Being Political: Genealogies of Citizenship

Isin, Engin F. (2002). Being Political: Genealogies of Citizenship. Minneapolis. USA: University of Minnesota Press.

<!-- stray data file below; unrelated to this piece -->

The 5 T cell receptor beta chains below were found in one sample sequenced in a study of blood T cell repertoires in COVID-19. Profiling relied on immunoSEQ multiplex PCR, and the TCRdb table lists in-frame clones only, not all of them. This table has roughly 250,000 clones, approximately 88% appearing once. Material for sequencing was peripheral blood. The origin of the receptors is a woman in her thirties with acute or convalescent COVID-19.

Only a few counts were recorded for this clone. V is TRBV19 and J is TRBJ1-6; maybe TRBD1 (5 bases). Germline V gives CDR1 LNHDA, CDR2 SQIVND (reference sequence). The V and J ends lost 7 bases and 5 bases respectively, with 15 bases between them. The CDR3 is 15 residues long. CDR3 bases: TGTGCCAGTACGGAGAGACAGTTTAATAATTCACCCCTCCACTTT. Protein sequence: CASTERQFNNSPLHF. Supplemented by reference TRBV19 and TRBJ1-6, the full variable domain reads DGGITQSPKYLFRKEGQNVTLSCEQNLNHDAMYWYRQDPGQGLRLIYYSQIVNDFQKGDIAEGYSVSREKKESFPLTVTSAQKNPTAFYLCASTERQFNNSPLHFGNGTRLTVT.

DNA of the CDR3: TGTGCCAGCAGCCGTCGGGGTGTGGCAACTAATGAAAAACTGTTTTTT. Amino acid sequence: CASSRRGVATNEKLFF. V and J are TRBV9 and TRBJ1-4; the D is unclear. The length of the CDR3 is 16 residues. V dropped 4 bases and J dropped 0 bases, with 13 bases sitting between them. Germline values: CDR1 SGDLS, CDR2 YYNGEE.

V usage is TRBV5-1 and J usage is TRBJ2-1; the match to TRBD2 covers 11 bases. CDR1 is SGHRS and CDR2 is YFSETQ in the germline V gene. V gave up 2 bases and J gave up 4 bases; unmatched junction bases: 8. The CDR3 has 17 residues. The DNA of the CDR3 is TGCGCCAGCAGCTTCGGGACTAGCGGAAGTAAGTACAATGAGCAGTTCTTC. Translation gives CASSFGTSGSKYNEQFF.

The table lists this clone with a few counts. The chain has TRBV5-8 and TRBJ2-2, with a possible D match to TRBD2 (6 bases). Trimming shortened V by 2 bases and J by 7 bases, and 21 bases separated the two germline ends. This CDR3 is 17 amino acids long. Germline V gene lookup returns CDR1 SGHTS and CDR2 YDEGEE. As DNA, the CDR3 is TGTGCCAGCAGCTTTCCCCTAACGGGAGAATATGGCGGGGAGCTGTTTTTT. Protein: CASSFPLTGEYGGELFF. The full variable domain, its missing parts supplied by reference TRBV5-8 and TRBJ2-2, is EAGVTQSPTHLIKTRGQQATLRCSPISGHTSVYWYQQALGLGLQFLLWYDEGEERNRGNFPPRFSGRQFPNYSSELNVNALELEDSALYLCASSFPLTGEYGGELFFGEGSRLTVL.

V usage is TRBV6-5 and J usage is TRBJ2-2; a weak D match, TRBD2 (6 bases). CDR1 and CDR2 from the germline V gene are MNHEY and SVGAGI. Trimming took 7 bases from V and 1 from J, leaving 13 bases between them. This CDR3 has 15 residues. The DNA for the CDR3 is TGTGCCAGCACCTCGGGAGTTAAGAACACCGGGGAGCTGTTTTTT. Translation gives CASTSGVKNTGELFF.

BACK COVER: 'A provocative counterhistory—and a bold new approach—to notions of citizenship. What does it mean to be political? Every age has based its answer on citizenship, bequeathing us such indelible images as that of the Greek citizen exercising his rights and obligations in the agora, the Roman citizen conducting himself in the forum, medieval citizens receiving their charter before the guildhall. Being Political disrupts these images by approaching citizenship as otherness, presenting a powerful critique of universalistic and orientalist interpretations of the origins of citizenship and a persuasive alternative history of the present struggles over citizenship. Who were the strangers and outsiders of citizenship? What strategies and technologies were invented for constituting those forms of otherness? Focusing on these questions, rather than on the images conveyed by history's victors, Being Political offers a series of genealogies of citizenship as otherness. Engin F. Isin invokes the city as a "difference machine," recovering slaves, peasants, artisans, prostitutes, vagabonds, savages, flextimers, and squeegee men in the streets of the polis, civitas, metropolis, and cosmopolis. The result is a challenge to think in bolder terms about citizenship at a time when the nature of citizenship is an increasingly open question.'

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